In some cases, infants with Rapp-Hodgkin syndrome may develop frequent (recurrent) or prolonged (chronic) inflammation of the middle ear (otitis media), possibly due, in part, to cleft palate. In addition, affected infants may be born with ear canals that extremely narrow (e.g., slit-like) or closed (atretic). Affected individuals may experience hearing impairment of one or both ears.

Individuals with Rapp-Hodgkin syndrome may also have eye (ocular) abnormalities. The small openings in the inner corners of the eyelids where tears normally drain may be absent or fail to develop (lacrimal puncta agenesis or aplasia), as may the canals (lacrimal canaliculi or tear ducts) that carry tears from their site of origin (lacrimal glands) to the eyes. In some cases, aplasia of the lacrimal canaliculi may cause a sudden overflow of tears (epiphora). In addition, affected individuals may have droopy upper eyelids (ptosis) or be abnormally sensitive to light (photophobia). In some cases, the transparent, thin membrane that protects and helps lubricate the eyelids and whites of the eyes (conjunctiva) may become inflamed and discharge a pus-like fluid (purulent conjunctivitis).

Some males with Rapp-Hodgkin syndrome may exhibit misplacement of the urinary opening, such as on the underside of the penis (hypospadias). In females, there may be abnormalities of the skin folds (labia) of the external portion of female genitalia (vulva). In some cases, additional abnormalities may be present including short stature and/or webbing of two or more fingers and/or toes (syndactyly).


In most cases, Rapp-Hodgkin syndrome is inherited as an autosomal dominant trait. However, X-linked dominant inheritance has not been ruled out. Genetic diseases are determined by two genes, one received from the father and one from the mother.

Dominant genetic disorders occur when only a single copy of an abnormal gene is necessary for the appearance of the disease. The abnormal gene can be inherited from either parent, or can be the result of a new mutation (gene change) in the affected individual. The risk of passing the abnormal gene from affected parent to offspring is 50% for each pregnancy regardless of the sex of the resulting child.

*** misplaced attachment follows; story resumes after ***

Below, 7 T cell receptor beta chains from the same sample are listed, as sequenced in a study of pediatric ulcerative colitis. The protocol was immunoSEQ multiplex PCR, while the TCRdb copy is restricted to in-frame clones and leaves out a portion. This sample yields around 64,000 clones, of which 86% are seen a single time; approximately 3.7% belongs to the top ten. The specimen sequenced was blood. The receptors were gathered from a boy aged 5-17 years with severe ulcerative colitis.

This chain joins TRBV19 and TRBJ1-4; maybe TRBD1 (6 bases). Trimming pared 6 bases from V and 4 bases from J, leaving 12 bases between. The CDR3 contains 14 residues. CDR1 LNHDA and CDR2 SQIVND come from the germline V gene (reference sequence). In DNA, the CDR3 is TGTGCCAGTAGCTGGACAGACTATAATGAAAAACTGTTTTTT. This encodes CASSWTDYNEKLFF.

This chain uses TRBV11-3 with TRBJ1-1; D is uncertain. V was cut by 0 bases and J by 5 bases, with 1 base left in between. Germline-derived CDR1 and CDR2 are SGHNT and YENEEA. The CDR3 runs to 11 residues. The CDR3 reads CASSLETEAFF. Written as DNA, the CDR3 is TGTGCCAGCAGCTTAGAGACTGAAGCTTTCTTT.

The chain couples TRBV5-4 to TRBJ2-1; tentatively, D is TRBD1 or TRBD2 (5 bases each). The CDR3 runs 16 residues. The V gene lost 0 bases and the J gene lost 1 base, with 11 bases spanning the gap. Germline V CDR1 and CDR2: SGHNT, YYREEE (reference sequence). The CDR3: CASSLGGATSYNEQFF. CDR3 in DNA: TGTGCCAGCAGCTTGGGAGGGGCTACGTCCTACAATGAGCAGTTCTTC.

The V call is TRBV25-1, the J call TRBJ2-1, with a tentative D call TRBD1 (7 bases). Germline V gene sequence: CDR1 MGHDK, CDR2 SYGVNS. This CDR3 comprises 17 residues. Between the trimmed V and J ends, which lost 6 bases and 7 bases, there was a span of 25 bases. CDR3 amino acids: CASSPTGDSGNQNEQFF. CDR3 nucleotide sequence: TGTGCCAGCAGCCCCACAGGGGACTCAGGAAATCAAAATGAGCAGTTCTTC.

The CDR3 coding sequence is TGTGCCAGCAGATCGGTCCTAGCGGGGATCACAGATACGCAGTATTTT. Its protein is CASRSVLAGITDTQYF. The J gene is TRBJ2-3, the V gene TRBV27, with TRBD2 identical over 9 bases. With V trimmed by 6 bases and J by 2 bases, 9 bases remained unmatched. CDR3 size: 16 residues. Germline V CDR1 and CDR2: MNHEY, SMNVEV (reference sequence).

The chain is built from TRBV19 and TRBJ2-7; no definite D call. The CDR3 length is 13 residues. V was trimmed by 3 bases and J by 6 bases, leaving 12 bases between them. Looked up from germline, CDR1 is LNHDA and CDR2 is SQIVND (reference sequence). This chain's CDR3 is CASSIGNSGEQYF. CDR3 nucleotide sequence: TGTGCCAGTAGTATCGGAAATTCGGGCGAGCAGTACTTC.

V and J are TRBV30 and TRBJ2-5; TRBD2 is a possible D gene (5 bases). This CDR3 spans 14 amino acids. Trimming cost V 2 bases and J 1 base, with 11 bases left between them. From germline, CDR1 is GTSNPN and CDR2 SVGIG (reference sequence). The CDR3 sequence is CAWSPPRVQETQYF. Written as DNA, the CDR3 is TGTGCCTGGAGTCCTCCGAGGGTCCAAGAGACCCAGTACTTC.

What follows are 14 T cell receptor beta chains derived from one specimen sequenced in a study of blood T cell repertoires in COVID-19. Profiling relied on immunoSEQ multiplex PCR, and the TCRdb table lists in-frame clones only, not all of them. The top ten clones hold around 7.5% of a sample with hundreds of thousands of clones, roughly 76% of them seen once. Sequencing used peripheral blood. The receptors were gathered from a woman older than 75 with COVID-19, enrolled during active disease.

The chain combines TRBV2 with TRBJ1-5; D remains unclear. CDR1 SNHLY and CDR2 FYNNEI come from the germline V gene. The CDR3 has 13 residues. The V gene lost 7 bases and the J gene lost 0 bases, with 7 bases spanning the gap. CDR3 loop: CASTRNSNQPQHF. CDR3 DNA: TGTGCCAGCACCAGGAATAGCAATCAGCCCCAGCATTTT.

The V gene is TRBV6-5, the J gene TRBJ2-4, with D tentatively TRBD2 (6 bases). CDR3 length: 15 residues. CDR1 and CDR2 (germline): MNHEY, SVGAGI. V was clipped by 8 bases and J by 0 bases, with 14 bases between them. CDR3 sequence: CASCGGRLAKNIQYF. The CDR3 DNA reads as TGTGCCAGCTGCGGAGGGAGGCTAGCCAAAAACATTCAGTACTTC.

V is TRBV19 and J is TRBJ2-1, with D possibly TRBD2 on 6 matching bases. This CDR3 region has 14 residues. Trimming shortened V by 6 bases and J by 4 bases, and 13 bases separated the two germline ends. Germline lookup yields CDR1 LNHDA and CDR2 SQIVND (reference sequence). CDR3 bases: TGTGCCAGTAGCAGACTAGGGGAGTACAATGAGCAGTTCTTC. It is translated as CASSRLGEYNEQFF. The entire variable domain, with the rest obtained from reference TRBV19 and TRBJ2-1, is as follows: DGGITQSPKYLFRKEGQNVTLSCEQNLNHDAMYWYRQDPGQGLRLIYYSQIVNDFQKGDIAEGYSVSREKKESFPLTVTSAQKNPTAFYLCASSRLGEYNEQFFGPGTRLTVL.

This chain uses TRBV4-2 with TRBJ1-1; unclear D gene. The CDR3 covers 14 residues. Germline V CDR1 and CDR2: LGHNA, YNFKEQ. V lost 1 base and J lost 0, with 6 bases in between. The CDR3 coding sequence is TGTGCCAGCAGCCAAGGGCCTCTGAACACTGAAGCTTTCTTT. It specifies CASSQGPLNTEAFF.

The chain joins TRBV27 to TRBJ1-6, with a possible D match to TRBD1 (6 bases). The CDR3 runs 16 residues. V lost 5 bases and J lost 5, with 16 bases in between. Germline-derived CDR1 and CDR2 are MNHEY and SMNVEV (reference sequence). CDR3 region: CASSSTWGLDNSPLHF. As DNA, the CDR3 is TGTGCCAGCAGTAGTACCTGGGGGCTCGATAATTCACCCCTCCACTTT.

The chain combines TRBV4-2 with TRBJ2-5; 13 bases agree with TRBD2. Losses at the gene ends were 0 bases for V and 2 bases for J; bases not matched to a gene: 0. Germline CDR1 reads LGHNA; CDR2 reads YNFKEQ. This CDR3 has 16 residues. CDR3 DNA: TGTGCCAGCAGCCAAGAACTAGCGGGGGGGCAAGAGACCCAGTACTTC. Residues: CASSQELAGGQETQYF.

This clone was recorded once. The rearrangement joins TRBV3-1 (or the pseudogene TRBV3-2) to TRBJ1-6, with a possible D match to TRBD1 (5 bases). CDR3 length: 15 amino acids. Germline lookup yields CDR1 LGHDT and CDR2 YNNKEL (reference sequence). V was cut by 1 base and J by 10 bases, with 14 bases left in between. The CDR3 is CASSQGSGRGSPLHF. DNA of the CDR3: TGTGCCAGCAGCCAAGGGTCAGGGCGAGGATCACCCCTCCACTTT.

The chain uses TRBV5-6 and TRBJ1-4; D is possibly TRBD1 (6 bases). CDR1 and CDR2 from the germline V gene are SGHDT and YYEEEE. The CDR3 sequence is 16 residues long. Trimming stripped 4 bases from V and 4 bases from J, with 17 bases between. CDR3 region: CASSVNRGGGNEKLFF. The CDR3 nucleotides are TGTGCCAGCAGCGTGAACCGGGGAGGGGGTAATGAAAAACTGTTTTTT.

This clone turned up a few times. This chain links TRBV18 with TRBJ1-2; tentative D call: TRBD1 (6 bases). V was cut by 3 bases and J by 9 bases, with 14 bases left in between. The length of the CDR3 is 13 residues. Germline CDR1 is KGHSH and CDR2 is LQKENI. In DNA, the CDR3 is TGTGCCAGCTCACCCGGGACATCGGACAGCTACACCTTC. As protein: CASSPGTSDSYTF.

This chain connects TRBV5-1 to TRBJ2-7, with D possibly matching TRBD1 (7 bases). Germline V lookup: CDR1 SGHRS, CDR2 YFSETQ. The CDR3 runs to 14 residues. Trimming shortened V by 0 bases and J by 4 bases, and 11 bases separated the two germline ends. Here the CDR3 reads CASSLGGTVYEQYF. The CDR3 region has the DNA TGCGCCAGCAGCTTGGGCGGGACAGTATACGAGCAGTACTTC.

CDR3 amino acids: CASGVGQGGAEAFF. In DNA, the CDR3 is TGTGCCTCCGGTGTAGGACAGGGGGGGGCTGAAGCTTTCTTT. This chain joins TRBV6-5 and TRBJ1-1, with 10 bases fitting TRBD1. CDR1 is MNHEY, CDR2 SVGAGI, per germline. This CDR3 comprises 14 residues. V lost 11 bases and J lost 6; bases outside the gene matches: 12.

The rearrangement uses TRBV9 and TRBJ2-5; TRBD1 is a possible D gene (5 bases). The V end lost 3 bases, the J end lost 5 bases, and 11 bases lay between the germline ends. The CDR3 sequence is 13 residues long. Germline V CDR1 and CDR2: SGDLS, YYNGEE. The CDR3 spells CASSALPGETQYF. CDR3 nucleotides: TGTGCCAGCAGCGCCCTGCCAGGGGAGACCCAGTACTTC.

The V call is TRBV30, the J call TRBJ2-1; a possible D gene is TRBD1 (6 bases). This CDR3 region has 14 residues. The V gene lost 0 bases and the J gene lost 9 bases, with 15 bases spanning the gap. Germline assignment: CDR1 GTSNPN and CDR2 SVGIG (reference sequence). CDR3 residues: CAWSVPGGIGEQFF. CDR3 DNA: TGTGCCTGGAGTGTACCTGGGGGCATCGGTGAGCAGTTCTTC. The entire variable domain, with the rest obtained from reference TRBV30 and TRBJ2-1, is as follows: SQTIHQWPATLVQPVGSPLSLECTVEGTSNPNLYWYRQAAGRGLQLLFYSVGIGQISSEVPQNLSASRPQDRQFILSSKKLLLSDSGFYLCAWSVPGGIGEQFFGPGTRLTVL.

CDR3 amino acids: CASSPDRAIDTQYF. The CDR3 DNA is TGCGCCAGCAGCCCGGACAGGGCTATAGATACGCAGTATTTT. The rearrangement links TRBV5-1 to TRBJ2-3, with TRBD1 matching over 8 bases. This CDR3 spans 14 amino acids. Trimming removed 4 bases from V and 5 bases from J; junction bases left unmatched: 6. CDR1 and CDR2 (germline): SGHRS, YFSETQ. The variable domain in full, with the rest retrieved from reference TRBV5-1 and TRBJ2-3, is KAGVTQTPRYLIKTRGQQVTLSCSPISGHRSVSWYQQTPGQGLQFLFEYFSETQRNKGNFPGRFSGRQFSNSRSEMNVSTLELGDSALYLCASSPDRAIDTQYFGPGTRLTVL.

Investigators have determined that some cases of Rapp-Hodgkin syndrome may be caused by disruption or changes (mutations) of the TP63 gene located on the long arm of (q) of chromosome 3 (3q27).

Chromosomes, which are present in the nucleus of human cells, carry the genetic information for each individual. Pairs of human chromosomes are numbered from 1 through 22, and an additional 23rd pair of sex chromosomes which include one X and one Y chromosome in males and two X chromosomes in females. Each chromosome has a short arm designated "p" and a long arm designated "q". Chromosomes are further sub-divided into many bands that are numbered. For example, "chromosome 3q27" refers to band 27 on the long arm of chromosome 3. The numbered bands specify the location of the thousands of genes that are present on each chromosome.

Affected Populations

Rapp-Hodgkin syndrome is an extremely rare inherited disorder that affects males and females in equal numbers. More than 40 cases have been reported in the medical literature, including several affected individuals within successive generations of certain families (kindreds). In some cases, symptoms and physical features associated with this disorder are apparent at birth (congenital). However, some cases may not become apparent until late infancy.

The exact prevalence of ectodermal dysplasias is unknown. One estimate placed the incidence at 7 infants per 10,000 births.

Standard Therapies


Rapp-Hodgkin syndrome may be suspected birth based upon a thorough clinical evaluation and identification of characteristic features, such as sparse, coarse hair; impaired ability to sweat (hypohidrosis); and/or cleft lip and/or palate. In most cases, a diagnosis is verified during late infancy when characteristic findings, such as changes in the hair and/or the observation of missing teeth (hypodontia or oligodentia) or abnormally small, misshapen teeth, become more pronounced.